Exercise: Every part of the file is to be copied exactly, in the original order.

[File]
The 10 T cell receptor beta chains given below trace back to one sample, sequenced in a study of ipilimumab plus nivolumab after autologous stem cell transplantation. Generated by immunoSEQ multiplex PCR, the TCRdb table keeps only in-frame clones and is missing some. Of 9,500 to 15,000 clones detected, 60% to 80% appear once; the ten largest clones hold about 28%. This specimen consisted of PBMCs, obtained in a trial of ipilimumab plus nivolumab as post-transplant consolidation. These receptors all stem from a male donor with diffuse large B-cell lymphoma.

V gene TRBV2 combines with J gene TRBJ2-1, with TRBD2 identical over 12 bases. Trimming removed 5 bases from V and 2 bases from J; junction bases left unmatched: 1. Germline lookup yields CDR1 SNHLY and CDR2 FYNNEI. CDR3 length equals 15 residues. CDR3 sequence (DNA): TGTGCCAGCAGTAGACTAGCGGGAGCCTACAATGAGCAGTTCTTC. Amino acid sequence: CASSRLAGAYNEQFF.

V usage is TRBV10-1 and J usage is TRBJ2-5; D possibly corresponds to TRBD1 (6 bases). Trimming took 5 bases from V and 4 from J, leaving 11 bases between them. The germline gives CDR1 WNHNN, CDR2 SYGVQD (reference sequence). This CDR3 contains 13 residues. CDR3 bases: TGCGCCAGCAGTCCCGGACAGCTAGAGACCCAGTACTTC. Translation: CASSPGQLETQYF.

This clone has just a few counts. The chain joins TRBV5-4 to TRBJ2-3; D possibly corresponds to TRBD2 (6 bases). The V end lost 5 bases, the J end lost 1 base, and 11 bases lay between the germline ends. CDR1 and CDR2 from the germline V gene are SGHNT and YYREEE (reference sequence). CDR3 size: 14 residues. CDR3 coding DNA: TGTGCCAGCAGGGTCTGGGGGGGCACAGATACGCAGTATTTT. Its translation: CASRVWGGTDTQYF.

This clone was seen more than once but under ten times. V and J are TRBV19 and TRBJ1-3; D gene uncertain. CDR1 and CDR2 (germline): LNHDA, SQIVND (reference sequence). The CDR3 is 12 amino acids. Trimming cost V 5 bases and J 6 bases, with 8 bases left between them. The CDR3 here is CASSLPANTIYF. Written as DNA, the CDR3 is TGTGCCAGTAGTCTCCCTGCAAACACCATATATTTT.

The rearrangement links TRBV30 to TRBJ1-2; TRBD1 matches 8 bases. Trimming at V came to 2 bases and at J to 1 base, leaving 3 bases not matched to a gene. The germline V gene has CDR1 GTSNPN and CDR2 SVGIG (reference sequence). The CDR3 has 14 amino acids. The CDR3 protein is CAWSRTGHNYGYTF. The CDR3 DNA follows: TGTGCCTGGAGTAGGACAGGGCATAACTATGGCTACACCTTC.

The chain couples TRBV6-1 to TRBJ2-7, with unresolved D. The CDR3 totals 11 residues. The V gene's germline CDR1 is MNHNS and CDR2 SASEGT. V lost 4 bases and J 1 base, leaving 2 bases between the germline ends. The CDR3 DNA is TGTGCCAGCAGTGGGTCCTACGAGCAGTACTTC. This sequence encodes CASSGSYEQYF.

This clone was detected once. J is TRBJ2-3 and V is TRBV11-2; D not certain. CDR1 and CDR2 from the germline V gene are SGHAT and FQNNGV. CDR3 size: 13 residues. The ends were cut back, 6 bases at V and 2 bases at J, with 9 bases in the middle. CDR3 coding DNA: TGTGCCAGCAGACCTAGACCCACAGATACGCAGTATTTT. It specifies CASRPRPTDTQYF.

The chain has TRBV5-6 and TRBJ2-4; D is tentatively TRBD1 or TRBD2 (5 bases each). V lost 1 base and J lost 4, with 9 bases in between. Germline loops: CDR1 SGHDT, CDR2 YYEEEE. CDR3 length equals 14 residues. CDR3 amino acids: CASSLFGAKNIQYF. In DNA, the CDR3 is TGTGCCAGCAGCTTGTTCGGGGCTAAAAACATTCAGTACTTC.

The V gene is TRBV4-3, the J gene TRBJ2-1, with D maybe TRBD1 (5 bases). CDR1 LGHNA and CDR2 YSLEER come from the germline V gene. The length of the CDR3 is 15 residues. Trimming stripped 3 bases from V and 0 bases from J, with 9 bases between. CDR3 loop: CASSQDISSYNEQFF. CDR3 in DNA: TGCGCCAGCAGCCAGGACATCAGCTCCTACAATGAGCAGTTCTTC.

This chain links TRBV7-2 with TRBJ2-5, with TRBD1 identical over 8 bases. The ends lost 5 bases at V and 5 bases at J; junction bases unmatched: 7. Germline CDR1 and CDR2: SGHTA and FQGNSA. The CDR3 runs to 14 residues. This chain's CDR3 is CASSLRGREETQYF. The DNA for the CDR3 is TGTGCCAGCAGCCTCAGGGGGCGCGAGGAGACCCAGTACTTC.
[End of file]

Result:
The 10 T cell receptor beta chains given below trace back to one sample, sequenced in a study of ipilimumab plus nivolumab after autologous stem cell transplantation. Generated by immunoSEQ multiplex PCR, the TCRdb table keeps only in-frame clones and is missing some. Of 9,500 to 15,000 clones detected, 60% to 80% appear once; the ten largest clones hold about 28%. This specimen consisted of PBMCs, obtained in a trial of ipilimumab plus nivolumab as post-transplant consolidation. These receptors all stem from a male donor with diffuse large B-cell lymphoma.

V gene TRBV2 combines with J gene TRBJ2-1, with TRBD2 identical over 12 bases. Trimming removed 5 bases from V and 2 bases from J; junction bases left unmatched: 1. Germline lookup yields CDR1 SNHLY and CDR2 FYNNEI. CDR3 length equals 15 residues. CDR3 sequence (DNA): TGTGCCAGCAGTAGACTAGCGGGAGCCTACAATGAGCAGTTCTTC. Amino acid sequence: CASSRLAGAYNEQFF.

V usage is TRBV10-1 and J usage is TRBJ2-5; D possibly corresponds to TRBD1 (6 bases). Trimming took 5 bases from V and 4 from J, leaving 11 bases between them. The germline gives CDR1 WNHNN, CDR2 SYGVQD (reference sequence). This CDR3 contains 13 residues. CDR3 bases: TGCGCCAGCAGTCCCGGACAGCTAGAGACCCAGTACTTC. Translation: CASSPGQLETQYF.

This clone has just a few counts. The chain joins TRBV5-4 to TRBJ2-3; D possibly corresponds to TRBD2 (6 bases). The V end lost 5 bases, the J end lost 1 base, and 11 bases lay between the germline ends. CDR1 and CDR2 from the germline V gene are SGHNT and YYREEE (reference sequence). CDR3 size: 14 residues. CDR3 coding DNA: TGTGCCAGCAGGGTCTGGGGGGGCACAGATACGCAGTATTTT. Its translation: CASRVWGGTDTQYF.

This clone was seen more than once but under ten times. V and J are TRBV19 and TRBJ1-3; D gene uncertain. CDR1 and CDR2 (germline): LNHDA, SQIVND (reference sequence). The CDR3 is 12 amino acids. Trimming cost V 5 bases and J 6 bases, with 8 bases left between them. The CDR3 here is CASSLPANTIYF. Written as DNA, the CDR3 is TGTGCCAGTAGTCTCCCTGCAAACACCATATATTTT.

The rearrangement links TRBV30 to TRBJ1-2; TRBD1 matches 8 bases. Trimming at V came to 2 bases and at J to 1 base, leaving 3 bases not matched to a gene. The germline V gene has CDR1 GTSNPN and CDR2 SVGIG (reference sequence). The CDR3 has 14 amino acids. The CDR3 protein is CAWSRTGHNYGYTF. The CDR3 DNA follows: TGTGCCTGGAGTAGGACAGGGCATAACTATGGCTACACCTTC.

The chain couples TRBV6-1 to TRBJ2-7, with unresolved D. The CDR3 totals 11 residues. The V gene's germline CDR1 is MNHNS and CDR2 SASEGT. V lost 4 bases and J 1 base, leaving 2 bases between the germline ends. The CDR3 DNA is TGTGCCAGCAGTGGGTCCTACGAGCAGTACTTC. This sequence encodes CASSGSYEQYF.

This clone was detected once. J is TRBJ2-3 and V is TRBV11-2; D not certain. CDR1 and CDR2 from the germline V gene are SGHAT and FQNNGV. CDR3 size: 13 residues. The ends were cut back, 6 bases at V and 2 bases at J, with 9 bases in the middle. CDR3 coding DNA: TGTGCCAGCAGACCTAGACCCACAGATACGCAGTATTTT. It specifies CASRPRPTDTQYF.

The chain has TRBV5-6 and TRBJ2-4; D is tentatively TRBD1 or TRBD2 (5 bases each). V lost 1 base and J lost 4, with 9 bases in between. Germline loops: CDR1 SGHDT, CDR2 YYEEEE. CDR3 length equals 14 residues. CDR3 amino acids: CASSLFGAKNIQYF. In DNA, the CDR3 is TGTGCCAGCAGCTTGTTCGGGGCTAAAAACATTCAGTACTTC.

The V gene is TRBV4-3, the J gene TRBJ2-1, with D maybe TRBD1 (5 bases). CDR1 LGHNA and CDR2 YSLEER come from the germline V gene. The length of the CDR3 is 15 residues. Trimming stripped 3 bases from V and 0 bases from J, with 9 bases between. CDR3 loop: CASSQDISSYNEQFF. CDR3 in DNA: TGCGCCAGCAGCCAGGACATCAGCTCCTACAATGAGCAGTTCTTC.

This chain links TRBV7-2 with TRBJ2-5, with TRBD1 identical over 8 bases. The ends lost 5 bases at V and 5 bases at J; junction bases unmatched: 7. Germline CDR1 and CDR2: SGHTA and FQGNSA. The CDR3 runs to 14 residues. This chain's CDR3 is CASSLRGREETQYF. The DNA for the CDR3 is TGTGCCAGCAGCCTCAGGGGGCGCGAGGAGACCCAGTACTTC.